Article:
Shaken By A Low Sound – Crooked Still
John Cohen wrote about Hobart Smith, "[He] was a man of the mountains, his music shaped by seven generations of musical Smiths…the music of the Appalachian Mountains long before the rise of the music industry." However this quote, Cohen's exegesis of Smith's ability to deeply read murder ballads, could just as easily be used to explain the music of Crooked Still, a quartet of twenty somethings from Boston.
Over the last few years publications like No Depression and New York Times, who are the linchpins on such things, have over-exuberantly praised the "new folk" movement. More often than not artists, such as Nickel Creek, the Duhks, Devendra Banhart, have received coffee house panegyrics; been latched on to for their hipness and trendiness in our nation’s recent eco-friendly upswing. But these acts aren’t folk in the way Cohen is referencing; entirely missing the ethnomusicological element lying innately in the genre.
Crooked Still's sophomore release, Shaken By A Low Sound features only one song less than thirty years old, with a brisk reading of Bob Dylan’s "Oxford Town." The rest, such as "Can’t You Hear Me Callin’"(Bill Monroe, by way of 1890’s Appalachia), "New Railroad," "Little Sadie," "Wind and Rain," and "Railroad Bill" are drawn directly from Hobart Smith’s well-spring (see the Lomax Collection, Hobart Smith: Blue Ridge Legacy). These are not bluegrass songs, or folk standards for that matter, but history.
It's in Crooked Still's approach, a confluence of cello, upright bass, banjo, and a less twangy Alison Krauss voice, that they are able to tell the whole history of these songs. They make them live, providing more than historically documented accounts, but stills and found recordings. Aoife O'Donovan sings about Little Sadie with her pistol going to town to shoot someone down, she does so with an acoustic maelstrom backing her. The cello and arco bass growl, vaguely reminiscent of Morphine, as Greg Liszt's banjo provides the anxiousness in Sadie's death dealing voice.
The emphasis should be on the growl. Smith, as Lomax noted, often down-tuned his fiddle, which provided the ominous counterpoint to his gravely voice. Rushad Eggleston's cello provides the same quality, but arguably more so, as his substantially larger instrument provides more body, more god-fearing temerity than even Smith's. Something as innocuous as "Cumberland Gap" becomes a drunken backwoods melody of deceit with a moonshine jug in your hand.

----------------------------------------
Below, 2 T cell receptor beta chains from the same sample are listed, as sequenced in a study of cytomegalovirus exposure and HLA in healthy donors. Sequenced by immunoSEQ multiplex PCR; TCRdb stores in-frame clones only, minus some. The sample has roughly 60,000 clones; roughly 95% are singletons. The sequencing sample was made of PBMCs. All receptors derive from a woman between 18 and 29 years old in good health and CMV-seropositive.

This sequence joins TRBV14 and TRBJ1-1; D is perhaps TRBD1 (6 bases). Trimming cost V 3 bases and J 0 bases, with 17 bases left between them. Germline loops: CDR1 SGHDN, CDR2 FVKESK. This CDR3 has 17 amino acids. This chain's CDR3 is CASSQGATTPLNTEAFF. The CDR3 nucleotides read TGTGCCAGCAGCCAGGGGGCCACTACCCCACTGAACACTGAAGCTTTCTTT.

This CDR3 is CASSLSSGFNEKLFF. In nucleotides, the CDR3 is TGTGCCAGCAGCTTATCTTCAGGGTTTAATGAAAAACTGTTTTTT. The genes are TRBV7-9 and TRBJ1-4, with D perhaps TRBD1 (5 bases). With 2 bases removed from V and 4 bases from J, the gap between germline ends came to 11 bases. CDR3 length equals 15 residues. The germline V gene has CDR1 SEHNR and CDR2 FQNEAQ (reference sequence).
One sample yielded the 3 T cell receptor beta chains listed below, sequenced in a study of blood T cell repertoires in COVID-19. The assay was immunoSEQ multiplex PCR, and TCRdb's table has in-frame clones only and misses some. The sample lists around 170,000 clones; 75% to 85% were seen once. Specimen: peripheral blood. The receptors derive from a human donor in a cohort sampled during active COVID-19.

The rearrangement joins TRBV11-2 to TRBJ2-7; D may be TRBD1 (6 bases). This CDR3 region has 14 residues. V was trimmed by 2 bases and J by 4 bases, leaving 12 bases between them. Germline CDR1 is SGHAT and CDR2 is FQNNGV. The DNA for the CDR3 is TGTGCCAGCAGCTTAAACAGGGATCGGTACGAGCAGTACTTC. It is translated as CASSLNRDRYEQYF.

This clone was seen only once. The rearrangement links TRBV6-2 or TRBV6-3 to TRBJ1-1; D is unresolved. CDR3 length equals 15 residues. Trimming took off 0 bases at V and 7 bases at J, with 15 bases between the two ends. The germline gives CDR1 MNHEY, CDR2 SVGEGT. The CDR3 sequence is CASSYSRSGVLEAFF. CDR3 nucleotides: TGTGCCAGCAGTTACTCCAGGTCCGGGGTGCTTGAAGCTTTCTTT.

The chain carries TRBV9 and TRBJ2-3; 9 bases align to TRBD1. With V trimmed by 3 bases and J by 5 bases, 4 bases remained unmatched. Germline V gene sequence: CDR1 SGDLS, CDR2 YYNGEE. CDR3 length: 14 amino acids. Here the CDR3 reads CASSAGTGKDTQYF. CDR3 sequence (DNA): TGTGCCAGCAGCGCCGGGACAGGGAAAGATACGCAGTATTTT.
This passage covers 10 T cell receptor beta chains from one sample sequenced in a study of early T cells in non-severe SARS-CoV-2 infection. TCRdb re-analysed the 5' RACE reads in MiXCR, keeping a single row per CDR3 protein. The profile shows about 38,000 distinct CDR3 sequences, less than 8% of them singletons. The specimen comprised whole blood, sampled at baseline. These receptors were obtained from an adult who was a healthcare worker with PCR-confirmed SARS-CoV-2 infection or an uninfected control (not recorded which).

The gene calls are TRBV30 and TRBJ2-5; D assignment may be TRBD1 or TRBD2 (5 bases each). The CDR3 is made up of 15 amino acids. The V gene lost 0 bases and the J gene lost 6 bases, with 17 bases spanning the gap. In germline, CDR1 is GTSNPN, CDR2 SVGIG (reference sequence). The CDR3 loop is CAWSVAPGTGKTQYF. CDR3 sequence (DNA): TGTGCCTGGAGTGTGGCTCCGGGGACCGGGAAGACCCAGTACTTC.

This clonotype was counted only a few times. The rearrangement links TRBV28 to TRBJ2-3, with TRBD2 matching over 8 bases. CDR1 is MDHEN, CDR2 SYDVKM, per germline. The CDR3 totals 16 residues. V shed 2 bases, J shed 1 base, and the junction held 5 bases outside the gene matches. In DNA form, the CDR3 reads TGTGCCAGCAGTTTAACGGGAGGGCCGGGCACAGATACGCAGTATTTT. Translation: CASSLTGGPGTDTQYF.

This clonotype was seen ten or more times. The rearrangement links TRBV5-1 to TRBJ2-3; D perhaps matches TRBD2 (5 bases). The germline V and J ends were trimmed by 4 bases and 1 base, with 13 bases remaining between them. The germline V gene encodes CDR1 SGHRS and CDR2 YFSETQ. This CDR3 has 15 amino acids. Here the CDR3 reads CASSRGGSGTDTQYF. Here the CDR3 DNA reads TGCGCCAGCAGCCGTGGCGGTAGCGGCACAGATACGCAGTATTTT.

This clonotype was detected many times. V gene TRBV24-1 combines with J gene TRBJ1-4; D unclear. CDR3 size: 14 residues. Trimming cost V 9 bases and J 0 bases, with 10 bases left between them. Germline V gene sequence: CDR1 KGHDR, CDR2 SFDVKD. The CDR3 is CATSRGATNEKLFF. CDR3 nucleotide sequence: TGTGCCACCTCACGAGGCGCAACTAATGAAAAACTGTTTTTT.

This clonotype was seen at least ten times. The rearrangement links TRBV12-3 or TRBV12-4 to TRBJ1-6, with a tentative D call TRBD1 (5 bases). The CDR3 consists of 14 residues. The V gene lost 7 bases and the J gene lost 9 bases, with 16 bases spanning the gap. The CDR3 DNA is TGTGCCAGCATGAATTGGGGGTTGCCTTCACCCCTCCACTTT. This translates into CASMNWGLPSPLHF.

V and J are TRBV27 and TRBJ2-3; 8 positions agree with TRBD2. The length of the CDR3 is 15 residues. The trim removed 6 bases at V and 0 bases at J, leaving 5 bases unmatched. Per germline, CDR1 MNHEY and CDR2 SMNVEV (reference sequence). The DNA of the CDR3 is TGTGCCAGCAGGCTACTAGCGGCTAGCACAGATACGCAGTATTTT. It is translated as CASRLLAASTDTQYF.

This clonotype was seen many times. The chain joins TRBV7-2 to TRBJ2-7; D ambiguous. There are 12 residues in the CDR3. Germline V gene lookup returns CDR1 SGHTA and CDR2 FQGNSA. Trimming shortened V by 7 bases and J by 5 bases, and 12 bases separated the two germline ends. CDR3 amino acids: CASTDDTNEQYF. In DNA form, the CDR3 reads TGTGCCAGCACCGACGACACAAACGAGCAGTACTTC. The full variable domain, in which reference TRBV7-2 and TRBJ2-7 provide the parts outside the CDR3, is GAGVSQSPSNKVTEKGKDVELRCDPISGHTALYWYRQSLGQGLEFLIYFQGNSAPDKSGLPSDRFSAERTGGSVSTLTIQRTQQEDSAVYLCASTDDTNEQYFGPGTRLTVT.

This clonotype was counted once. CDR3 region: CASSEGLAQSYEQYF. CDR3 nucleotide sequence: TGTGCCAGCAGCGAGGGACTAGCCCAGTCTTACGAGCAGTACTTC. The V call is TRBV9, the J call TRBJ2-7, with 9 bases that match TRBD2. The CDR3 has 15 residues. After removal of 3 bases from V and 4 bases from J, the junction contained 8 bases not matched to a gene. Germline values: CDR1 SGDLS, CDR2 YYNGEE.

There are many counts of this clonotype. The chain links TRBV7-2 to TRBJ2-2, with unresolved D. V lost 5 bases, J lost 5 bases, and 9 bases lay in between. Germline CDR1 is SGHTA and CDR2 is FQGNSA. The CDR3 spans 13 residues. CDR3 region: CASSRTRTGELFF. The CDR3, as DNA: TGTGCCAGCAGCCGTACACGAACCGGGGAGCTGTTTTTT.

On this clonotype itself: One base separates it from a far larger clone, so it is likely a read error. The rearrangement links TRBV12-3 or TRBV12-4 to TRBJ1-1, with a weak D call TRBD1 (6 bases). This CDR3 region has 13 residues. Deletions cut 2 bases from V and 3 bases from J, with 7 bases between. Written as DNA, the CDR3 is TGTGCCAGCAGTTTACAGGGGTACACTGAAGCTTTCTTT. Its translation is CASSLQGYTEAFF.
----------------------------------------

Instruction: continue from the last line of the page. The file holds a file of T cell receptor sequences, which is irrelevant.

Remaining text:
With moonshine on their breath, the band only slowly enters many of these songs, easing in to a ballad like "Ecstasy" or "Lone Pilgrim" with reluctance. They only provide enough of a melodic background for O'Donovan to whisper with honey dripped lyrics about God that she might regret saying out loud; as though the community will ostracize her. Then the band slowly increases their gait, with O'Donovan forced to make her opinions fully known. The stories are about regret and God's salvation, but are they? Are they now only a HOPE that these things will come, that God will save them. Only Liszt's rapid, multi-hand banjo playing provides possible hope in these relics, the rest of the band a swaying congregation of dissent.
But then folk music, as it really is, can straddle both sides. We feel sorrow for the bad man. We understand the regret and anger pointed towards a God unjust enough to plague a town with the black dust of the mine, just as much as we understand the plaintive cry for salvation. Folk music is the sound of the past, the sound of history; of American Poetry that Walt Whitman pined for. They tell the stories. They provide the past's headlines. Crooked Still's success is that they can unravel the threads of these more than 150 year old songs. They are able to tell the stories, to get to their core essence which the music industry has in obfuscated. Their success is in this illumination.